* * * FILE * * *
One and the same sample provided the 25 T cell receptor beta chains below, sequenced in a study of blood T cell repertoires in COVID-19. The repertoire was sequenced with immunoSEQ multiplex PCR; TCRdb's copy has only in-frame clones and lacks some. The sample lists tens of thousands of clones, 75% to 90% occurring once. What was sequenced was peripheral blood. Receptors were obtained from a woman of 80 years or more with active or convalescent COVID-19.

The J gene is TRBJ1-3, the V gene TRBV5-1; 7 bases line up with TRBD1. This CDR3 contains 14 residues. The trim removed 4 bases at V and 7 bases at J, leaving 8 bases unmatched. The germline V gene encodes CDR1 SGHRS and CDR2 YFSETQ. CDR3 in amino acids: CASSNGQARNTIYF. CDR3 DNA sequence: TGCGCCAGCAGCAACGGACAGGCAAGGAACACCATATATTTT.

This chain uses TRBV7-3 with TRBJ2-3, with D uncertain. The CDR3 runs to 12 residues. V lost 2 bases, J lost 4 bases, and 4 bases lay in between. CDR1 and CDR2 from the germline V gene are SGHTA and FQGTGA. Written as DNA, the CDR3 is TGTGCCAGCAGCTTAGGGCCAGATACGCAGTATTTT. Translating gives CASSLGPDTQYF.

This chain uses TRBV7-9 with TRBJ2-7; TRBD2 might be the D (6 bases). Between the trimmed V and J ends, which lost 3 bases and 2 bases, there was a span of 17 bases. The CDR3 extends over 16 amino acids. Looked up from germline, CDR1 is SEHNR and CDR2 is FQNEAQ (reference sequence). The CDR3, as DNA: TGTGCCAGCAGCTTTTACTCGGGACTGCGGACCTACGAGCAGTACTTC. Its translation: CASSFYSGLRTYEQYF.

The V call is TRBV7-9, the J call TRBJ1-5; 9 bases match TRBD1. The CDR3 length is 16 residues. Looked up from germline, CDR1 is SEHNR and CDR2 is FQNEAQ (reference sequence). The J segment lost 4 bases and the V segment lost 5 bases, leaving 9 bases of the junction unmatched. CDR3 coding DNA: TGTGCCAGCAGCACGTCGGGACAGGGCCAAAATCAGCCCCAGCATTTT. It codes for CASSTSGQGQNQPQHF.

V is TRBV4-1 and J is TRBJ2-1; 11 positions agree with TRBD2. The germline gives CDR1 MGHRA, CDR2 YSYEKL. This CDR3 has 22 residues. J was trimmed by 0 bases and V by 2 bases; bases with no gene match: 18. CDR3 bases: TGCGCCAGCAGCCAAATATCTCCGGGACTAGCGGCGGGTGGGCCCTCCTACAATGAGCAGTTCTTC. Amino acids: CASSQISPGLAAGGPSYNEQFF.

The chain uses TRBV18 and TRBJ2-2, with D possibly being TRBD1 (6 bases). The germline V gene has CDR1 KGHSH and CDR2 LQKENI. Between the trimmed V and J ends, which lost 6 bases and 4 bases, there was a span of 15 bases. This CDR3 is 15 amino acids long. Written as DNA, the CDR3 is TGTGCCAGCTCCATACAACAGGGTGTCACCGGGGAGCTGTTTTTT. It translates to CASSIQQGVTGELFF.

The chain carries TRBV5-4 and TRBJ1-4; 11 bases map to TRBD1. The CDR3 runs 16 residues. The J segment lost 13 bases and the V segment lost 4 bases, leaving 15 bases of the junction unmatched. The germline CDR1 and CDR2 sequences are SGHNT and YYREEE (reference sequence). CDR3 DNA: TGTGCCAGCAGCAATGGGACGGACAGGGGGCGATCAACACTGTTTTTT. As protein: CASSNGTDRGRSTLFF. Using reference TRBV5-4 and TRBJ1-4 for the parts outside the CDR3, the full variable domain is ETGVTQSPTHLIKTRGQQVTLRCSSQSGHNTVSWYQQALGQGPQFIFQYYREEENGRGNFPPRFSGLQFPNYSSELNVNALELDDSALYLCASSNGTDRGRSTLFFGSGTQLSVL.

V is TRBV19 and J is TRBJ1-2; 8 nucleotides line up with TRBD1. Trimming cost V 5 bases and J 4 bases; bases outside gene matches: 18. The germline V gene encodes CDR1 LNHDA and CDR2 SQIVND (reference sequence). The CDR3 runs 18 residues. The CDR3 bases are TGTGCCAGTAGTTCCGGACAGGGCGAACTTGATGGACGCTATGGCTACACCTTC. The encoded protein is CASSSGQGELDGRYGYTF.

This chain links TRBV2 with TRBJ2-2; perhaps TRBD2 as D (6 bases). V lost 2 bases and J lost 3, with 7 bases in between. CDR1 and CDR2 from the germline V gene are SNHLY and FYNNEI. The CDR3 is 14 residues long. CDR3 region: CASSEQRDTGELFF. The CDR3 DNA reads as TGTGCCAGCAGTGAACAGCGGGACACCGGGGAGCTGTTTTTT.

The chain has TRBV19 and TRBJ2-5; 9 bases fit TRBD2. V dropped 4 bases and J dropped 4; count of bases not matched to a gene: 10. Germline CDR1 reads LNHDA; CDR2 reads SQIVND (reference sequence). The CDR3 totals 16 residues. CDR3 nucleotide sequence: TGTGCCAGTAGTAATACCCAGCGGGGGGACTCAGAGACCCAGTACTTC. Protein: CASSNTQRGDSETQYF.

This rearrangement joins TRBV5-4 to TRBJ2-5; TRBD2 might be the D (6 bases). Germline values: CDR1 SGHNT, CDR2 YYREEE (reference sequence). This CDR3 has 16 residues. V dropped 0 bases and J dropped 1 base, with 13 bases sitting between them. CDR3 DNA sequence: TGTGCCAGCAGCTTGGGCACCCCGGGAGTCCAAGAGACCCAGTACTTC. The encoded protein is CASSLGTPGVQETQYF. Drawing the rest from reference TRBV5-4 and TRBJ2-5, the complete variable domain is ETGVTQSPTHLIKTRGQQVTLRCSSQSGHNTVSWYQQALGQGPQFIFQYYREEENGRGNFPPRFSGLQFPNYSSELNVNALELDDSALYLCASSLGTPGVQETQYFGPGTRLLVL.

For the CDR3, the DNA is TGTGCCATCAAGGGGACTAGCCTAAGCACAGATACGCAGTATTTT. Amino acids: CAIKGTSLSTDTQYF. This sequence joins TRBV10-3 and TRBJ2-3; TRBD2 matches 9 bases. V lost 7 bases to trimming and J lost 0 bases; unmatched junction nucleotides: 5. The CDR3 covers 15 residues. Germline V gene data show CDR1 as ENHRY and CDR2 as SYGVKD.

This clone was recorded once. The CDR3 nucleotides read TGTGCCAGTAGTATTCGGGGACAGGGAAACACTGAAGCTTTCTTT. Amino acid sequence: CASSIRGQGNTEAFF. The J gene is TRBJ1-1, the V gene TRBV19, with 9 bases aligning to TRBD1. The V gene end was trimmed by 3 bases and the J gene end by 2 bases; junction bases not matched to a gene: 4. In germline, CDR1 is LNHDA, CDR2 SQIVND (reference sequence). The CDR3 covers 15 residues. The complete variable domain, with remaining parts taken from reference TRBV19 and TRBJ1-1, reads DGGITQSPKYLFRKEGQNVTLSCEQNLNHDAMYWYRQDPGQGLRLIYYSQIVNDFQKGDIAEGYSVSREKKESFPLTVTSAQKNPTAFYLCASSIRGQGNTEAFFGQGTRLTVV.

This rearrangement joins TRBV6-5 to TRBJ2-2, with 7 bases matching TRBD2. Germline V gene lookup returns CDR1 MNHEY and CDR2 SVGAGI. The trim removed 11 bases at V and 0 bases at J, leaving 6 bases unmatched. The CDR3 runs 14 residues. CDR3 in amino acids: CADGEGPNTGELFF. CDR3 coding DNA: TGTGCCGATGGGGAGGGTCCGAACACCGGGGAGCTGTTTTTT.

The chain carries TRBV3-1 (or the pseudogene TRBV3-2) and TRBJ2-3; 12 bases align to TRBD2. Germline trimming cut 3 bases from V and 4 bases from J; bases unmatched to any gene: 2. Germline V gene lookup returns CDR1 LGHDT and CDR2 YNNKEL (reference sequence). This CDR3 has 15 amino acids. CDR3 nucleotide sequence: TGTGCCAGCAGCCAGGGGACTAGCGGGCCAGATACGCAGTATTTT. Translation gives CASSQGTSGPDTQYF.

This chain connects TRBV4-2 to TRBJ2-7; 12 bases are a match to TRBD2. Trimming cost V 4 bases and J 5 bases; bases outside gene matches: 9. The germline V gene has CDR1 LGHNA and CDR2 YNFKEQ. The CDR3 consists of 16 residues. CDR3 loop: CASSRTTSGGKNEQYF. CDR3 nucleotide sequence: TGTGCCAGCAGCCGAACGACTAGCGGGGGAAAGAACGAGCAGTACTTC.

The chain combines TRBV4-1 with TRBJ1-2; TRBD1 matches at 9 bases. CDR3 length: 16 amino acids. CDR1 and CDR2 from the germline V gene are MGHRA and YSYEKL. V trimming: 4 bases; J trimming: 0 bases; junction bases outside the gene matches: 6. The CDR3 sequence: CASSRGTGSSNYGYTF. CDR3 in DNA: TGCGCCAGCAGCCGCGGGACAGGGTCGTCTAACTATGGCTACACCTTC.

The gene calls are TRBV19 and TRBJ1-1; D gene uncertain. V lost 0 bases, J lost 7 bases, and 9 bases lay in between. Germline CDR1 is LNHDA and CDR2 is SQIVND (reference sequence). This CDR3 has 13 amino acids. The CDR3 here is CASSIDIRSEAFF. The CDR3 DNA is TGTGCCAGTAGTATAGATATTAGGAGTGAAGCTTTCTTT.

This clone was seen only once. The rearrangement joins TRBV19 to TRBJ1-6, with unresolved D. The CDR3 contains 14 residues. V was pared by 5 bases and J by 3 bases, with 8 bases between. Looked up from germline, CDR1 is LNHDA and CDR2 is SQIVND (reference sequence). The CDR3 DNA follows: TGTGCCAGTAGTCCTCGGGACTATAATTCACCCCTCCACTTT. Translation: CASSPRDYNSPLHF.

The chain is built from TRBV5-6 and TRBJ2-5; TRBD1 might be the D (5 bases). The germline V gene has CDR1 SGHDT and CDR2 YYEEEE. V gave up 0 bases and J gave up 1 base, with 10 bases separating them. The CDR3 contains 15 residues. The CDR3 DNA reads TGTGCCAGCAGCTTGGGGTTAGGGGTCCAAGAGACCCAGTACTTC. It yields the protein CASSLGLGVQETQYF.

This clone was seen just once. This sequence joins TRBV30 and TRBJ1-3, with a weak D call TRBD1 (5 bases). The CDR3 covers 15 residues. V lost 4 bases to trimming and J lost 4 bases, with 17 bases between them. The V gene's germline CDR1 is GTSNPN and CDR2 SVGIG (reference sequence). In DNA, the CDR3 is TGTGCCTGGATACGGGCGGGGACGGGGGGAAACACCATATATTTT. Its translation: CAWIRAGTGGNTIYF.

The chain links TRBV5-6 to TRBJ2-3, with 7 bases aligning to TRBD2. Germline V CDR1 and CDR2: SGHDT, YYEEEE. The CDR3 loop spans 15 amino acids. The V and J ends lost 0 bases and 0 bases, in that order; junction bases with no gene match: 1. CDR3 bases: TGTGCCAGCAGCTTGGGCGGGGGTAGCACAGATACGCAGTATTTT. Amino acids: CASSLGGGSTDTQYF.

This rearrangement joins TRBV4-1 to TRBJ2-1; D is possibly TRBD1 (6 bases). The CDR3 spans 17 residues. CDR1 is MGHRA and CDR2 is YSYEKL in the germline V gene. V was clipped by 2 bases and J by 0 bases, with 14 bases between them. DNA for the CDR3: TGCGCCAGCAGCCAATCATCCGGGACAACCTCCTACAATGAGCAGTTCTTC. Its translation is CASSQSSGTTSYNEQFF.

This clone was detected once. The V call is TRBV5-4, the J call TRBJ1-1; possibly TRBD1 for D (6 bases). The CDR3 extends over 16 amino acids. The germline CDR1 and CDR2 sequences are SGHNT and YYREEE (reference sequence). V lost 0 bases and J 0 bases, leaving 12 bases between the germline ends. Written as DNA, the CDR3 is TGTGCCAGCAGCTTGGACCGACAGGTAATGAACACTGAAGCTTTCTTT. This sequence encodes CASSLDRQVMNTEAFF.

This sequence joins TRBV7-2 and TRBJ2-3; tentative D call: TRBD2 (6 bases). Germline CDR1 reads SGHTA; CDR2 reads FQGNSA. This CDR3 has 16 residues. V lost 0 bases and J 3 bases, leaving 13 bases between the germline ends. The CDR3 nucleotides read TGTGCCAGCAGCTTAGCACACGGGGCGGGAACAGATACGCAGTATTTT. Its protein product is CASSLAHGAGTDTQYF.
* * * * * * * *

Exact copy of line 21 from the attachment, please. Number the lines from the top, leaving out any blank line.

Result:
The chain is built from TRBV5-6 and TRBJ2-5; TRBD1 might be the D (5 bases). The germline V gene has CDR1 SGHDT and CDR2 YYEEEE. V gave up 0 bases and J gave up 1 base, with 10 bases separating them. The CDR3 contains 15 residues. The CDR3 DNA reads TGTGCCAGCAGCTTGGGGTTAGGGGTCCAAGAGACCCAGTACTTC. It yields the protein CASSLGLGVQETQYF.